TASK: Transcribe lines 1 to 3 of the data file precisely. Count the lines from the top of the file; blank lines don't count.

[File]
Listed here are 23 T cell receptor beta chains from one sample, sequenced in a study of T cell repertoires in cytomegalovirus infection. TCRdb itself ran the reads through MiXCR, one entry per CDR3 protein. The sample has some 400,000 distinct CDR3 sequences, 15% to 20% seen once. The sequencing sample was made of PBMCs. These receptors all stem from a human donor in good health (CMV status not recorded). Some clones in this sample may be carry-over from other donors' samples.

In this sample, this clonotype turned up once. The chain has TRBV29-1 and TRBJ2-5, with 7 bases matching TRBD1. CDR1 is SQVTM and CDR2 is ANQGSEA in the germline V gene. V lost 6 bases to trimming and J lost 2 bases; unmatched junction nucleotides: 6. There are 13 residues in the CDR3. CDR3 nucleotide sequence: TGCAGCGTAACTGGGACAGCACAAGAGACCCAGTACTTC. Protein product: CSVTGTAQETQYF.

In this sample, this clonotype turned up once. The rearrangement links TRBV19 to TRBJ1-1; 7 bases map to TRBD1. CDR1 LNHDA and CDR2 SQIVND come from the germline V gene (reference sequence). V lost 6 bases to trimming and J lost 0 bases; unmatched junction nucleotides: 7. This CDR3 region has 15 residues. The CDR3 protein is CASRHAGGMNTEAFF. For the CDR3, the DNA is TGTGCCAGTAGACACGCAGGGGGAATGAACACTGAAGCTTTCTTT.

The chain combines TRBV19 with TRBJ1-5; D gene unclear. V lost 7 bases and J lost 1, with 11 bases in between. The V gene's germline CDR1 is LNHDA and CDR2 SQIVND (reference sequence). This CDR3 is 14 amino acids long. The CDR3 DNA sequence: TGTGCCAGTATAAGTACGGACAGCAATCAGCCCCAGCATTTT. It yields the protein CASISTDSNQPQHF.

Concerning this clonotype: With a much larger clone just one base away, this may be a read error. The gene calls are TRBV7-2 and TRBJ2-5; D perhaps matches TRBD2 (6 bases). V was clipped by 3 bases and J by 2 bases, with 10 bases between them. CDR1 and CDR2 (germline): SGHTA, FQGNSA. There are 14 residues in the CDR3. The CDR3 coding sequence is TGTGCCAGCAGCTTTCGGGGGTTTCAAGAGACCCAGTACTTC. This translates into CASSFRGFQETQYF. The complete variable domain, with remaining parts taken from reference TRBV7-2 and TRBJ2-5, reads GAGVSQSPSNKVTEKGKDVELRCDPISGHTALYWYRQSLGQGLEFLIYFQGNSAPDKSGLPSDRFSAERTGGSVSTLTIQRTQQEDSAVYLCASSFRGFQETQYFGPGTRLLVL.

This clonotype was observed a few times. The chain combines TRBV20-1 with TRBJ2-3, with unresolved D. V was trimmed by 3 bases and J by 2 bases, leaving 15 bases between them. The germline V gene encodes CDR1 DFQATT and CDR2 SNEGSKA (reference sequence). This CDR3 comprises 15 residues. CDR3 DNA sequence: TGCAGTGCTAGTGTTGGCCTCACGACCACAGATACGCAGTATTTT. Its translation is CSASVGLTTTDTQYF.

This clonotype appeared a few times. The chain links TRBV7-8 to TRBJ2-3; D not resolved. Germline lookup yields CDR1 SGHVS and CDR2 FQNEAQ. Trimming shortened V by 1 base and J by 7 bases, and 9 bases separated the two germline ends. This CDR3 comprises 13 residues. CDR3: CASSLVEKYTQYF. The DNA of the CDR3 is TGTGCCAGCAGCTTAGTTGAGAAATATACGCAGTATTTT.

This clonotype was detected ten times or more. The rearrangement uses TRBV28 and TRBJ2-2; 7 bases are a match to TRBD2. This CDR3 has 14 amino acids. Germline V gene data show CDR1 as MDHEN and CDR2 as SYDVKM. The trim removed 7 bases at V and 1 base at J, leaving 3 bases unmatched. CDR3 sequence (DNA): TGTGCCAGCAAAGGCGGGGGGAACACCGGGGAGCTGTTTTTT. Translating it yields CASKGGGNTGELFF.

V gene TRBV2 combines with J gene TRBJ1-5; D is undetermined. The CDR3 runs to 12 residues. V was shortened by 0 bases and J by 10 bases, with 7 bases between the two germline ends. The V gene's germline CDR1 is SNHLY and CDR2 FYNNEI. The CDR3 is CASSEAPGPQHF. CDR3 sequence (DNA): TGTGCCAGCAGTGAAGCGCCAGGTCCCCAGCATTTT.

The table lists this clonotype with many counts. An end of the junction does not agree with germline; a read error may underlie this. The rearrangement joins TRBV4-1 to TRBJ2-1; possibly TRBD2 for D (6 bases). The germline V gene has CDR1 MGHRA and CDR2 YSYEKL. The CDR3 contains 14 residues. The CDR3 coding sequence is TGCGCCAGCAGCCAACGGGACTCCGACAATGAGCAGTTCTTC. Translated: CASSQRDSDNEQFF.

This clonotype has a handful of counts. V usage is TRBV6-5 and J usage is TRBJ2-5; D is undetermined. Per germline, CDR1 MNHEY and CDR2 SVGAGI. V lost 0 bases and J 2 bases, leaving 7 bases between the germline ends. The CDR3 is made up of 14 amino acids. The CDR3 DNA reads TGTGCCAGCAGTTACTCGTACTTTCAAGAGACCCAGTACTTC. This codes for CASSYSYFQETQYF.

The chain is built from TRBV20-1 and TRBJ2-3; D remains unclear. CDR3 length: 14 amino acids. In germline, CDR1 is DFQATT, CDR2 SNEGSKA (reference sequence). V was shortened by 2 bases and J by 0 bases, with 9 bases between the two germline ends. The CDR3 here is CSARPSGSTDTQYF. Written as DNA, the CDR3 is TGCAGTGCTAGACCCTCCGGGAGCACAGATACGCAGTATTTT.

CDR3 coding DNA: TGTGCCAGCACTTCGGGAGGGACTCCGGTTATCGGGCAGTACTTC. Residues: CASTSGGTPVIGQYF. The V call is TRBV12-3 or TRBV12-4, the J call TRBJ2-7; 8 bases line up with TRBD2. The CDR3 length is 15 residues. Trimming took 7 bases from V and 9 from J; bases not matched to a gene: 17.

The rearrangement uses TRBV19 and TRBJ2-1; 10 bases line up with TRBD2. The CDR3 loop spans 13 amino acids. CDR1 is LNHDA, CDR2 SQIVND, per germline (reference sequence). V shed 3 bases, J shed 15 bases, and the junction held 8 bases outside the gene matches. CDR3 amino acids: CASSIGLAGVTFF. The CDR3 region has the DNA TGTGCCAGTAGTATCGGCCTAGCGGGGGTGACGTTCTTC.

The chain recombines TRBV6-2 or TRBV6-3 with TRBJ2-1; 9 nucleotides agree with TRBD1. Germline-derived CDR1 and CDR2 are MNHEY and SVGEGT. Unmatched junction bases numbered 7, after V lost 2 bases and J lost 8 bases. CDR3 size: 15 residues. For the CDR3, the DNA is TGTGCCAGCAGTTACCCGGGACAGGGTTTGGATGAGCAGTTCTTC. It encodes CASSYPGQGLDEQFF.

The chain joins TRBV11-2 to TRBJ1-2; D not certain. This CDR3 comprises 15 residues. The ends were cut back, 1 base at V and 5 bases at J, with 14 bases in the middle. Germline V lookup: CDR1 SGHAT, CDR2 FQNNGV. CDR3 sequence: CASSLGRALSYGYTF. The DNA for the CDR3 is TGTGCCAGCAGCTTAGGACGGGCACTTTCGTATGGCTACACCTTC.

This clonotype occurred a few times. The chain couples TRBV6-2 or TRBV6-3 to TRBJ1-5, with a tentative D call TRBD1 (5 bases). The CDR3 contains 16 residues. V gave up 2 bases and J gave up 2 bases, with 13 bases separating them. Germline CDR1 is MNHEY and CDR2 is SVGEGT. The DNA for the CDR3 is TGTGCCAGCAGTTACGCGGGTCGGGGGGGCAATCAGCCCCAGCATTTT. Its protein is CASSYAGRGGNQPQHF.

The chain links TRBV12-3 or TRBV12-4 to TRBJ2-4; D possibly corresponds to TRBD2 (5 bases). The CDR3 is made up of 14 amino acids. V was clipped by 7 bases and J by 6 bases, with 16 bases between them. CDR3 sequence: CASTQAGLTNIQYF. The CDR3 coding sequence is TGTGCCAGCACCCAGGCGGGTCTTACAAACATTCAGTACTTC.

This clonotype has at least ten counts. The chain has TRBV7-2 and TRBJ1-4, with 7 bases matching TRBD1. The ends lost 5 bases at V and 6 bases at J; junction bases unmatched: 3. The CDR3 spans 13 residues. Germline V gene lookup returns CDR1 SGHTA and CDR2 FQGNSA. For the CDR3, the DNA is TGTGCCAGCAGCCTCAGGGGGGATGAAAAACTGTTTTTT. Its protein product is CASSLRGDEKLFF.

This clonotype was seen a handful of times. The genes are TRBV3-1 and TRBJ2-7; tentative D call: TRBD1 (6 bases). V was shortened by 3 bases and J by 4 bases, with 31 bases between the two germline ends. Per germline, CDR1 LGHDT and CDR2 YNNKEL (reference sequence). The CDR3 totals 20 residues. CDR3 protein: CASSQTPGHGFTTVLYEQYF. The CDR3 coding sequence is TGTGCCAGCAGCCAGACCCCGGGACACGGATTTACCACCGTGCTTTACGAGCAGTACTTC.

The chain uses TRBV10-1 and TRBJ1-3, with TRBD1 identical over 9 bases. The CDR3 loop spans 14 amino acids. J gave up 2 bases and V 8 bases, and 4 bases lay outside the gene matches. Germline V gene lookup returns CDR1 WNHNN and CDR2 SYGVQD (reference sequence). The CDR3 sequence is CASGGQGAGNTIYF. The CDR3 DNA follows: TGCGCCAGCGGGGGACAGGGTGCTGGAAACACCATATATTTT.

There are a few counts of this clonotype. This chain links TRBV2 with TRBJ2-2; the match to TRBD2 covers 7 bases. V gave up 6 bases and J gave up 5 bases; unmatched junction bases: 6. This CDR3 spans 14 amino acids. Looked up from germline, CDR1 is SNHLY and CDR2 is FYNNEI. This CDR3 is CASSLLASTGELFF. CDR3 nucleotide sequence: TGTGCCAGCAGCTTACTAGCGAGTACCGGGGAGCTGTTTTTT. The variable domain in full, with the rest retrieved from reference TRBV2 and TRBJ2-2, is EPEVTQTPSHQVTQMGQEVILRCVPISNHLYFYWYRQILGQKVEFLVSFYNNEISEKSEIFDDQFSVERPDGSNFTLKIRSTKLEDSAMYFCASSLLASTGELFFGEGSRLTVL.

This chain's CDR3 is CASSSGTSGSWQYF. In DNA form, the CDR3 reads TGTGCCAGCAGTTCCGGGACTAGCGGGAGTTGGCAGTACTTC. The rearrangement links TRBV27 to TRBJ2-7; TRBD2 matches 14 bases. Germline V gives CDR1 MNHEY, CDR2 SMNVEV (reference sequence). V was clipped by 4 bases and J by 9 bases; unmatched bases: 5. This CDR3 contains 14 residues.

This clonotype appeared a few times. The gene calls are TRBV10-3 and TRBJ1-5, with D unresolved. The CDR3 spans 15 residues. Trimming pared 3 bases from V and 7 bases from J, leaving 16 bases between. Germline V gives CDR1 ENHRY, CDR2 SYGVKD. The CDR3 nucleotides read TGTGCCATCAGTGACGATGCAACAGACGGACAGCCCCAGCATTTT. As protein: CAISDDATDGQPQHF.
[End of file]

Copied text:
Listed here are 23 T cell receptor beta chains from one sample, sequenced in a study of T cell repertoires in cytomegalovirus infection. TCRdb itself ran the reads through MiXCR, one entry per CDR3 protein. The sample has some 400,000 distinct CDR3 sequences, 15% to 20% seen once. The sequencing sample was made of PBMCs. These receptors all stem from a human donor in good health (CMV status not recorded). Some clones in this sample may be carry-over from other donors' samples.

In this sample, this clonotype turned up once. The chain has TRBV29-1 and TRBJ2-5, with 7 bases matching TRBD1. CDR1 is SQVTM and CDR2 is ANQGSEA in the germline V gene. V lost 6 bases to trimming and J lost 2 bases; unmatched junction nucleotides: 6. There are 13 residues in the CDR3. CDR3 nucleotide sequence: TGCAGCGTAACTGGGACAGCACAAGAGACCCAGTACTTC. Protein product: CSVTGTAQETQYF.

In this sample, this clonotype turned up once. The rearrangement links TRBV19 to TRBJ1-1; 7 bases map to TRBD1. CDR1 LNHDA and CDR2 SQIVND come from the germline V gene (reference sequence). V lost 6 bases to trimming and J lost 0 bases; unmatched junction nucleotides: 7. This CDR3 region has 15 residues. The CDR3 protein is CASRHAGGMNTEAFF. For the CDR3, the DNA is TGTGCCAGTAGACACGCAGGGGGAATGAACACTGAAGCTTTCTTT.